The Problem of Political Deception

Someone should make this guy a Senator

Someone should make this guy a Senator

One good way to undermine public confidence in a piece of complicated legislation is to assert that the bill has all sorts of nefarious and terrifying secret provisions. Betsy McCaughey, for example, is running around the country telling people that the health care reform bill has basically a stealth provision aimed at talking your grandma into committing suicide. Mickey Kaus says Democrats should have seen this coming, but I agree with Kevin Drum that there’s really no way to write a bill that can’t be egregiously lied about:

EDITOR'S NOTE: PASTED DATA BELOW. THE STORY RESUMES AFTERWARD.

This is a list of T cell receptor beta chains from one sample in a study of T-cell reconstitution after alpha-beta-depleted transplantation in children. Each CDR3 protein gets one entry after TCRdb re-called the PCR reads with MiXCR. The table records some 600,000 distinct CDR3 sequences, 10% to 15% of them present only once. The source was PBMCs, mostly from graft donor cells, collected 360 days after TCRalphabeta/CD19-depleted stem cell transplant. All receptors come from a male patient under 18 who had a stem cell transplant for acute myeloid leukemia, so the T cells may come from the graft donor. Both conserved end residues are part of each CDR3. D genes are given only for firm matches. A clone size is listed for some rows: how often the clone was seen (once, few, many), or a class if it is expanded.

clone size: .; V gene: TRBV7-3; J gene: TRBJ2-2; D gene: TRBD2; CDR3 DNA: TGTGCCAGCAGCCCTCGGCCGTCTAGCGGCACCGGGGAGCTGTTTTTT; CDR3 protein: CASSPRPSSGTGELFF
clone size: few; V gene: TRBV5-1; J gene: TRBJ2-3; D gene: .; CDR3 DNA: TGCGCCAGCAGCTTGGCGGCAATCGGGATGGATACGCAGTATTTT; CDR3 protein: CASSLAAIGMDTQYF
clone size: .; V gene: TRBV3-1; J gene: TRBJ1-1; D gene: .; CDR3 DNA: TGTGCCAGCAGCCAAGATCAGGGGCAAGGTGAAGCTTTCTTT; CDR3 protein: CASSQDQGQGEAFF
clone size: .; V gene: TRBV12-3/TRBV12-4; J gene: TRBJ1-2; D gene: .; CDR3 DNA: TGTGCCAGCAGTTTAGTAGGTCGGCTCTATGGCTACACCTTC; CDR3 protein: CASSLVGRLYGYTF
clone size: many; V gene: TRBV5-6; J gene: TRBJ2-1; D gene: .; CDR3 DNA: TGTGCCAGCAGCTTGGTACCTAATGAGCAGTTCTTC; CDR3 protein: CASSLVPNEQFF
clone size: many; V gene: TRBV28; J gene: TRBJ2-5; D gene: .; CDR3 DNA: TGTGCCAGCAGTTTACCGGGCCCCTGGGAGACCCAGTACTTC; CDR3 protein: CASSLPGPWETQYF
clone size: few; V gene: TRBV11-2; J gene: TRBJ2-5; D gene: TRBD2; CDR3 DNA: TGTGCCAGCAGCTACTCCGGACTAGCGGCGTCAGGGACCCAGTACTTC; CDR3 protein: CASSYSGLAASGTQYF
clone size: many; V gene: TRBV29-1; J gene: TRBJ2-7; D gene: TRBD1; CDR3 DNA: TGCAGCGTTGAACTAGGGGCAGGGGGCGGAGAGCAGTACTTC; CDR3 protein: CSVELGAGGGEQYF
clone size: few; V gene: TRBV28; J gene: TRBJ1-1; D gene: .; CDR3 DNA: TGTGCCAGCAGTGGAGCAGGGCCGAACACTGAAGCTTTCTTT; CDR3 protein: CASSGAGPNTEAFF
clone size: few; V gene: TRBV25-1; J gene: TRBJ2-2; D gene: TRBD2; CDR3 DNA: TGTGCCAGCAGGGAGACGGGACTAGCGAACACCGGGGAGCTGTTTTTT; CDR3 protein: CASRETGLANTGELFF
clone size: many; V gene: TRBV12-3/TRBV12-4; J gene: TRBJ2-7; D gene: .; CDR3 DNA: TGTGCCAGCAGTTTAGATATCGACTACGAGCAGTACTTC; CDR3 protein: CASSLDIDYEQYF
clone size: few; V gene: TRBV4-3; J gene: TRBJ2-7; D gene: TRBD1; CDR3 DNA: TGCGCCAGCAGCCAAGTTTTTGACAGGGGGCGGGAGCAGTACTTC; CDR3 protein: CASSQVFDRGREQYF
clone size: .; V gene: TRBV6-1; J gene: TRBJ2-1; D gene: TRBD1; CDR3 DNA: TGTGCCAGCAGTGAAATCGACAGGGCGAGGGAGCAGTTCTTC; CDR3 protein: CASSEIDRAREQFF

No, the only answer is to assume that this kind of chain email fodder is always going to crop up and be ready to fight back against it. Which, so far, doesn’t really seem to be happening. That’s the real problem.

To its credit, the Obama team clearly has thought about this problem and tried to cope with a similar issue during the campaign with its Fight The Smears website. Now they’re up and running on the White House blog with a good rebuttal of a different tall tale about the health care bill. The simple fact of the matter is that research indicates that it’s extremely difficult to fight misinformation campaigns. People are going after health reform with these smears not because reform proponents are prepared to push back, but because human ingenuity has not uncovered a particularly effective counter-strategy.

This is, however, an area in which engaged citizens can make a difference. Does your uncle think this stuff is true? Someone who works in your office? Have you explained to them that it’s not? Well, you should.